Victoria and Queensland are the two latest states to begin using mobile phone detection cameras in an attempt to cut down on distracted drivers.
Trials of the mobile phone detection cameras will begin this week and will run for three months in the case of Victoria, while the Queensland trial will run until the end of the year.
In the trials, motorists who are caught will be let off with a warning and will not receive a photograph of them committing the illegal behaviour.
It is expected that, once completed, both of these trial periods will result in a wider network of mobile phone detection cameras, with fines and demerit points handed out to infringing motorists.
That will mean a whopping $1000 fine and four demerit points for Queenslanders (the largest mobile phone fine in Australia) and $496 and four demerit points for Victorians.
Queensland Transport and Main Roads minister Mark Bailey makes no apology for cracking down hard on distracted drivers who flout the law in this manner.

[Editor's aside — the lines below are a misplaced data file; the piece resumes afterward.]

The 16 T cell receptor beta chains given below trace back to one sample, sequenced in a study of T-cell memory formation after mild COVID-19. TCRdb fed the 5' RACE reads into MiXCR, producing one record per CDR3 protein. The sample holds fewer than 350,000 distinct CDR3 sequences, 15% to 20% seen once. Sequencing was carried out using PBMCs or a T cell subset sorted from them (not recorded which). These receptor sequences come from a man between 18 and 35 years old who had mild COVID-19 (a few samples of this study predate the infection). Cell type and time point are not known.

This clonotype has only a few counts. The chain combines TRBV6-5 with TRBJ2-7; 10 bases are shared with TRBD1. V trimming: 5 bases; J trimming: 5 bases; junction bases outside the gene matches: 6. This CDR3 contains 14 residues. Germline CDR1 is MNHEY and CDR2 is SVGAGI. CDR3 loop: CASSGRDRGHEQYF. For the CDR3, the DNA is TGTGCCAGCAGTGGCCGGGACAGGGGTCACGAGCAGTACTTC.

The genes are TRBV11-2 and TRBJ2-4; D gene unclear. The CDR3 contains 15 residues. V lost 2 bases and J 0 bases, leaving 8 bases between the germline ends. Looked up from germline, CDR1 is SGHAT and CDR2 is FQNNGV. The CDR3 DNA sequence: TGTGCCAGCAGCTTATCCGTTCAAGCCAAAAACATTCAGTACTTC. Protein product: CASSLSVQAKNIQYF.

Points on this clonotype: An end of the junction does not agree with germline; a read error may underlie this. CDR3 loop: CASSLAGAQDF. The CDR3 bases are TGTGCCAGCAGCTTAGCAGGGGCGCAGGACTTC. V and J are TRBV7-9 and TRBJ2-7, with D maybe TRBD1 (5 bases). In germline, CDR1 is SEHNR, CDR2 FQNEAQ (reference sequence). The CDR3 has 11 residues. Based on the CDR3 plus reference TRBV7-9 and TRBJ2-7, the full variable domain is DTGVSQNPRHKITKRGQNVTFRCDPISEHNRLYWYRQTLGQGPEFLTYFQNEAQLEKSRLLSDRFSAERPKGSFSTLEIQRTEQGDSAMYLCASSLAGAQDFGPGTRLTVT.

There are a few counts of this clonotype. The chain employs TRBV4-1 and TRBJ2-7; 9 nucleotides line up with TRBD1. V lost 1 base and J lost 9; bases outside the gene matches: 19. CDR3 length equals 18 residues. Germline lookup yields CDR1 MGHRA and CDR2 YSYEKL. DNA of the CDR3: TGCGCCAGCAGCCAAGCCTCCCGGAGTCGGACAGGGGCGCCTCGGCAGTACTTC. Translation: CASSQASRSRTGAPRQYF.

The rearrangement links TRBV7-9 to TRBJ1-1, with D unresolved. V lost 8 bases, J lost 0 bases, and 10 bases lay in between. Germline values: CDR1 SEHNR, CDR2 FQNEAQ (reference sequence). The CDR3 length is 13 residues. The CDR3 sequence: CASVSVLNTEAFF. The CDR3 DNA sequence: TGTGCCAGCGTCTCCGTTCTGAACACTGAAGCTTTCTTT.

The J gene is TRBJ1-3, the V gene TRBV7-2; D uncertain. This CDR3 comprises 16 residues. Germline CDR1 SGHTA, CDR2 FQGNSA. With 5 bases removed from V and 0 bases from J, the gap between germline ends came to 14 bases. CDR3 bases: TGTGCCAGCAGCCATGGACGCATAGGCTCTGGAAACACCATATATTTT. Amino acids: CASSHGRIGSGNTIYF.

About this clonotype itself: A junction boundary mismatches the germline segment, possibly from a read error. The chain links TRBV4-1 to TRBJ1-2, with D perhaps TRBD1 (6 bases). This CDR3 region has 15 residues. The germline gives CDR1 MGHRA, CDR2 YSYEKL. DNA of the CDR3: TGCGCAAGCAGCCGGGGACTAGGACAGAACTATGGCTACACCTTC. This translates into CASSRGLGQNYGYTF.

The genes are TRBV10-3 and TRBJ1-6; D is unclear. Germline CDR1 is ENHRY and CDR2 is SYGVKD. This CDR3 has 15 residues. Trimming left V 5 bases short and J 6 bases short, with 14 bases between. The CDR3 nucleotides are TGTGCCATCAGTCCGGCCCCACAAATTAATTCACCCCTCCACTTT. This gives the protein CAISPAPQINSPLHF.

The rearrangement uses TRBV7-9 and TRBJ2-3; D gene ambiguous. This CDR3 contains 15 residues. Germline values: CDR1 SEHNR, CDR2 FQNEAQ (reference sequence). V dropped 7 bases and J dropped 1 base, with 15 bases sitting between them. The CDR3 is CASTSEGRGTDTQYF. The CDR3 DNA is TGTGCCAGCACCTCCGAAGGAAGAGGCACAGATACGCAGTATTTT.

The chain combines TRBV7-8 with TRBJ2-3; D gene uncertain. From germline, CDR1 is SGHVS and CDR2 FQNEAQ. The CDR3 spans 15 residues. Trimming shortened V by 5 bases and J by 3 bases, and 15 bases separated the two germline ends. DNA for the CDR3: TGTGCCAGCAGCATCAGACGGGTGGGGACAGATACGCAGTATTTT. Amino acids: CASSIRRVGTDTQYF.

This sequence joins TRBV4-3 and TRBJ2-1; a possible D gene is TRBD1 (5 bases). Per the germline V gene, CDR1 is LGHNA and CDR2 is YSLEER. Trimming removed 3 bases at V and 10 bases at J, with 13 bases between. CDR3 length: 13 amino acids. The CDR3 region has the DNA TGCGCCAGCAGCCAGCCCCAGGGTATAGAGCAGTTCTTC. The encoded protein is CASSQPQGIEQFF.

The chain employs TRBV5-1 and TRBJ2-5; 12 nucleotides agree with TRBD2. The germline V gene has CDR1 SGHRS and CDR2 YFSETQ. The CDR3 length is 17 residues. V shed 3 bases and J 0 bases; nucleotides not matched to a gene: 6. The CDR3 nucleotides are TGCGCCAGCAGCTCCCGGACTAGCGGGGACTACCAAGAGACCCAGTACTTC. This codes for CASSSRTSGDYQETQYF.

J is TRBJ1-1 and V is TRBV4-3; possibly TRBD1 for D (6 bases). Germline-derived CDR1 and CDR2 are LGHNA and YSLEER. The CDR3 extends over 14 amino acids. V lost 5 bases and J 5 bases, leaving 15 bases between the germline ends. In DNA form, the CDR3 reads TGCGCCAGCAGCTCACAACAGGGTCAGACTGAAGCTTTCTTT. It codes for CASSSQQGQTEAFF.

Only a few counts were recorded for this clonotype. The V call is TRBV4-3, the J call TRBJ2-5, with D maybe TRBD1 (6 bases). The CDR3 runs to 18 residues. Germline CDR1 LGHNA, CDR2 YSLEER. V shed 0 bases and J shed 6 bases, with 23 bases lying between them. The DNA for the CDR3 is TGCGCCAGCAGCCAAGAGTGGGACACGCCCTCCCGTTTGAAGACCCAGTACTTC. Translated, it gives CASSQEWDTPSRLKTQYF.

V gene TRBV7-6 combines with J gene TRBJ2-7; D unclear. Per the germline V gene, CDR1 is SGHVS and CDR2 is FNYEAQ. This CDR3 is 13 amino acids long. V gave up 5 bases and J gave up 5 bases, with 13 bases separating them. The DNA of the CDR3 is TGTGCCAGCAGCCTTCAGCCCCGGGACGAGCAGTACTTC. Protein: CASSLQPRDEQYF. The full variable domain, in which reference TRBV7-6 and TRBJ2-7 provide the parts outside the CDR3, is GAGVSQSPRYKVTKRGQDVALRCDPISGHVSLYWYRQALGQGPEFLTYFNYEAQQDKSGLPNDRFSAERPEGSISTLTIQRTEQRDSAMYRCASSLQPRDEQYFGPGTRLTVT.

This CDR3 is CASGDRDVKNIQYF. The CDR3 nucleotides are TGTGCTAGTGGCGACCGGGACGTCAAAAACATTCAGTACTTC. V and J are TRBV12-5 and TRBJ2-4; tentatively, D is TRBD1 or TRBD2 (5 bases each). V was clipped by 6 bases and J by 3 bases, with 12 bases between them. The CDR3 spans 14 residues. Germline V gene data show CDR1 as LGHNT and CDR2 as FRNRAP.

“The message is direct and very simple: just put your phone away," Bailey said. “Using your mobile phone when you’re behind the wheel is as dangerous as drunk and drug driving.
“Thirty-three Queensland lives were confirmed to have been lost in 2018 alone due to driver distraction, while another 1,359 people were hospitalised.”
Similar sentiments are reiterated by Victoria’s minister for Roads and Road Safety Ben Caroll.
“We know how dangerous it is to use your phone while driving – that’s why we’re trialling this new technology to help stamp out this irresponsible behaviour,” he said.
Mobile phone detection cameras have worked very well for the NSW government, netting in more than $7 million in just the first two months, which represents a 1500 percent increase in fines compared to a similar period before the cameras were introduced.
The high-tech detection cameras can be attached to underpasses, to the back of road signs or simply operate from roadside trailers.
They can also detect vehicle occupants who are not wearing a seatbelt, though whether that will become an infringeable offence from the cameras remains to be seen.